## Testing if a Number is Prime

It can be hard to decide if a given number is a odd prime.
By Fermatâ€™s Theorem, if
$n$
is prime, then for any
$a$
we have
$a^{n-1} = 1 \pmod{n}$
. This suggests the Fermat test for a prime: pick a random
$a \in \{1,...,n-1\}$
and see if
$a^{n-1} = 1 \pmod{n}$
. If not, then
$n$
must be composite.
However we may still get equality even when
$n$
is not prime. For example, take
$n = 561 = 3\times 11\times 17$
. By the Chinese Remainder Theorem,
$\mathbb{Z}_{561} = \mathbb{Z}_{3} \times \mathbb{Z}_{11} \times \mathbb{Z}_{17}$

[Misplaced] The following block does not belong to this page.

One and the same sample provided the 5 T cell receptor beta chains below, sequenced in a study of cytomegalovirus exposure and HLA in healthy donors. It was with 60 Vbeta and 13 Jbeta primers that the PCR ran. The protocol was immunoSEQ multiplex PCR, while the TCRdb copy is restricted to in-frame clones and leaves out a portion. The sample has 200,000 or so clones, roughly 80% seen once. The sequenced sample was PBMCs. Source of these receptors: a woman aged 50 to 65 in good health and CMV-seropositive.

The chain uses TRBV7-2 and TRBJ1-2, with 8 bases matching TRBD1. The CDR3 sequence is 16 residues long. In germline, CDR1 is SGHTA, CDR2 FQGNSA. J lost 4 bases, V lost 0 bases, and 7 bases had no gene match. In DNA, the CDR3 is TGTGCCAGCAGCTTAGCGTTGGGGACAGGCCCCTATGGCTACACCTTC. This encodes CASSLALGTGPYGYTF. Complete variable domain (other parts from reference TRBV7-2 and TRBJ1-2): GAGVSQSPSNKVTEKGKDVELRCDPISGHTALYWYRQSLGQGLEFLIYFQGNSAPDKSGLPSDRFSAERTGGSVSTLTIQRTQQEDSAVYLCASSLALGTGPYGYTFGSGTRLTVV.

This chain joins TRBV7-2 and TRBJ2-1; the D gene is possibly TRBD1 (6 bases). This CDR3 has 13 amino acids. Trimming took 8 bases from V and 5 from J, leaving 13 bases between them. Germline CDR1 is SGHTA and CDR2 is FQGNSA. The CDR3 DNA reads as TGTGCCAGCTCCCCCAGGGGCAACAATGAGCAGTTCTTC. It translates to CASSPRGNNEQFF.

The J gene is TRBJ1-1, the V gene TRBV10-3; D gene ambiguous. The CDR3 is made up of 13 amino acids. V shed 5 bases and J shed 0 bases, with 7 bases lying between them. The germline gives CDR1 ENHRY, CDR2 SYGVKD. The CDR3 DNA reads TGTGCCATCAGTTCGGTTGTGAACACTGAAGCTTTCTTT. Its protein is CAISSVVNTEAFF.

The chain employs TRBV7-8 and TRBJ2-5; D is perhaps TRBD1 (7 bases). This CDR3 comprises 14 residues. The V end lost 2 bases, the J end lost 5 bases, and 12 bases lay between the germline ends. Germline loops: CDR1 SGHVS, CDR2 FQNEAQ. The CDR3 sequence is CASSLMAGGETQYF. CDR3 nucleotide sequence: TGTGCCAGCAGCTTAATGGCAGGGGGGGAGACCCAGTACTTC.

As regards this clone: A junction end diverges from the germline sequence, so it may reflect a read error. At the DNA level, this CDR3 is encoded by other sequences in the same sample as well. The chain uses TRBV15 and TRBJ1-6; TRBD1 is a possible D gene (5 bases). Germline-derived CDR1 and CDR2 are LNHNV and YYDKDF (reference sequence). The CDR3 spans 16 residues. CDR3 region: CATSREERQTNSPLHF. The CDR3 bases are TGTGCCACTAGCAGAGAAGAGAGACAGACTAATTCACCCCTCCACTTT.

thus each
$a \in \mathbb{Z}_{561}^*$
corresponds to some
$(x,y,z) \in \mathbb{Z}_{3}^* \times \mathbb{Z}_{11}^* \times \mathbb{Z}_{17}^* .$

By Fermatâ€™s Theorem,
$x^2 = 1$
,
$y^{10} = 1$
, and
$z^{16} = 1$
. Since 2, 10, and 16 all divide 560, this mean s
$(x,y,z)^{560} = (1,1,1)$
, in other words,
$a^{560} = 1$
for any
$a \in \mathbb{Z}_{561}^*$
.
Thus no matter what
$a$
we pick,
$561$
always passes the Fermat test despite being composite so long as
$a$
is coprime to
$n$
. Such numbers are called Carmichael numbers, and it turns out there are infinitely many of them.
If
$a$
is not coprime to
$n$
then the Fermat test fails, but then we can easily recover a factor of
$n$
by computing
$\gcd(a, n)$
.